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Dermatology Coding Alert


Get Patient Involved in Benefits Fixes

Incorrect insurance info? Check with patient first, say experts.

In previous issues of Dermatology Coding Alert, we’ve covered best practices for verifying a patient’s insurance information. Experts agree that you should get all the patient’s information up front — and verify that information — before seeing the patient for her first visit.

Problem: What do you do if the patient’s insurance info is incorrect? It’s an issue P.J. Cloud-Moulds, owner of Turnaround Medical A/R Recovery in southern California, has dealt with often.

“You would not believe how often providers are given incorrect [patient] benefits,” she says. “I did an experiment one day and had four different employees call the same insurance [company], for the same patient, with a specifically worded written script.”

Result: Cloud-Moulds got four different of answers from the payer regarding the patient’s coverage. So verifying insurance benefits isn’t as cut-and-dried as it might seem.

Follow this advice from the experts on the varied actions you might take when you discover that a patient’s insurance coverage information is incorrect.

Experts: Check With Patient First

When considering how to correct inaccurate patient insurance information, “there are a few solutions that industry-leading organizations employ,” explains Shreyas Shah, vice president of strategic marketing at Change Healthcare in Nashville. Shah recommends following these steps to retrieve the data you need:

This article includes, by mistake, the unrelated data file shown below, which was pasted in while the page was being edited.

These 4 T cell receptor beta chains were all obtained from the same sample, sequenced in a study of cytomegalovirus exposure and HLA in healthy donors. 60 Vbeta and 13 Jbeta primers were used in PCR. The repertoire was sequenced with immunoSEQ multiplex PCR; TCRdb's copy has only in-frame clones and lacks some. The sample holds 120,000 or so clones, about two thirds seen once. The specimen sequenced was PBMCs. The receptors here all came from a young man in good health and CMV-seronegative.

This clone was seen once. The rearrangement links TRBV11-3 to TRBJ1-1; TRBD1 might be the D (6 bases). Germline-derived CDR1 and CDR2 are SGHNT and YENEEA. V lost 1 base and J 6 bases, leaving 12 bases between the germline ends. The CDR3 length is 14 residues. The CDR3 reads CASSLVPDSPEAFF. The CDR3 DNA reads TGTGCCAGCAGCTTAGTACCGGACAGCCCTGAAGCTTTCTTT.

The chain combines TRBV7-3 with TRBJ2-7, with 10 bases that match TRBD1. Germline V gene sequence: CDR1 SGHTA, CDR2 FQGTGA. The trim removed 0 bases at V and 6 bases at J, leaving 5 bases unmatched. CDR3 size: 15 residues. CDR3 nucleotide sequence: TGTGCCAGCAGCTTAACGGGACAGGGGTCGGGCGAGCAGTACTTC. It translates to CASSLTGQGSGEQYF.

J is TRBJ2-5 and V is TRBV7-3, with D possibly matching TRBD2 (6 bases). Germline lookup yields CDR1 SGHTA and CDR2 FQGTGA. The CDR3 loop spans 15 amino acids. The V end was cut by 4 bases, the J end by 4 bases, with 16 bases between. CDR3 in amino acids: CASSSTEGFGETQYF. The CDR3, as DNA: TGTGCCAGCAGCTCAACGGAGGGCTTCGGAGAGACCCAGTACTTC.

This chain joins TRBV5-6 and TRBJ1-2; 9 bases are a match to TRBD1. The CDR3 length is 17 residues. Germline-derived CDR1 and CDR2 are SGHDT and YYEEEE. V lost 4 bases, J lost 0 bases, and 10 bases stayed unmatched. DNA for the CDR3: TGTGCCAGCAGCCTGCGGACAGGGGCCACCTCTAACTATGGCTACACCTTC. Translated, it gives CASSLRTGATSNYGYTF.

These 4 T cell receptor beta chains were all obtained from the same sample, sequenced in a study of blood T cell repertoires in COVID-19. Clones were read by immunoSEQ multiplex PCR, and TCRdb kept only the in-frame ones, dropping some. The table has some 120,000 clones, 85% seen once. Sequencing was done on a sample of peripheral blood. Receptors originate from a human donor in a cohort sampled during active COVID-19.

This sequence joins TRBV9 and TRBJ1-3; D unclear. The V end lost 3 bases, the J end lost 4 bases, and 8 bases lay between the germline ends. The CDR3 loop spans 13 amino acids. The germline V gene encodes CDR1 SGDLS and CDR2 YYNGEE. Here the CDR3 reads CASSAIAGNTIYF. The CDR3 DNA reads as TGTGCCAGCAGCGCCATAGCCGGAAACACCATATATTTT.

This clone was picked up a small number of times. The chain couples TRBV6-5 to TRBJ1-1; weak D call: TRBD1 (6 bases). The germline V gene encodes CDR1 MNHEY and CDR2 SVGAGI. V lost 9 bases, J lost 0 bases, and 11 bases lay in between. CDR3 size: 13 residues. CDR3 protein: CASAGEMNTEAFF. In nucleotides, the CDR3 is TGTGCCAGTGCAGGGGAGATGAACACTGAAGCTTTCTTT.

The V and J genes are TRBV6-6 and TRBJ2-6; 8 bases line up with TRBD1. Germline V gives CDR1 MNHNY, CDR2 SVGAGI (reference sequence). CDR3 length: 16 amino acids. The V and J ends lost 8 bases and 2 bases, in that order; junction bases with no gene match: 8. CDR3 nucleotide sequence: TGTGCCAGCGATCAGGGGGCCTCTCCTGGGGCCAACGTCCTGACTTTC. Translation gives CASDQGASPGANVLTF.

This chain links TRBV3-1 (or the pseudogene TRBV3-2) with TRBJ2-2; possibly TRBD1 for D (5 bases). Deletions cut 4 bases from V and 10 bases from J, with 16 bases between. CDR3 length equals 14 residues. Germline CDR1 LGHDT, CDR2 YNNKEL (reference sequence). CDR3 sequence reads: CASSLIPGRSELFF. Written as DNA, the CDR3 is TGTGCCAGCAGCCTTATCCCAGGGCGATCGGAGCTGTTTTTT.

1. Call the patient back and ask him to verify the information you have on file.
2. For self-pay patients, run their information “against coverage insight databases that have the ability to identify coverage automatically,” recommends Shah.
3. If the patient has insurance coverage like Medicaid, Medicare, or direct disability, call the payer and get back-dated eligibility and enrollment information on the patient, if possible.

Alice Scott, co-founder of Solutions Medical Billing in Rome, NY, agrees that calling the patient is the best first step to clear up any misunderstandings. There are other actions the practice can take to rectify incorrect insurance information, too.

“If it is Blue Cross, we check the website first to see if the [patient’s or plan’s] ID number changed,” Scott says. Also, if another physician referred the patient to your practice, Scott recommends you contact that office to see if they have the correct info for the patient.

Notch a PR Win By Getting Patient Involved

When you are processing the patient for her first visit, you can make her a stakeholder in the accuracy of her insurance information by letting the patient know, in no uncertain terms, that the “benefits provided by the patient’s plan are not a guarantee of payment,” Cloud-Moulds says.

Then, follow up by telling the patient that any incorrect information on her insurance forms could complicate her coverage, and that having the data correct the first time is the only way to mitigate the risk of unpaid medical expenses.

In order to get the patient involved in the process, you might ask her to call the payer and verify her benefits info. This action produces several advantages, Cloud-Moulds explains. First, it is another check of the insurance information, which is always a good idea.

Second, having the patient check her own insurance info “gets the patient involved and responsible from the beginning, so that there are no misunderstandings or finger-pointing” if there is incorrect insurance information, Cloud-Moulds continues.

This is a very important step in making sure the patient does not try to hold the clinic financially responsible for their health plans coverage, or incorrect benefits.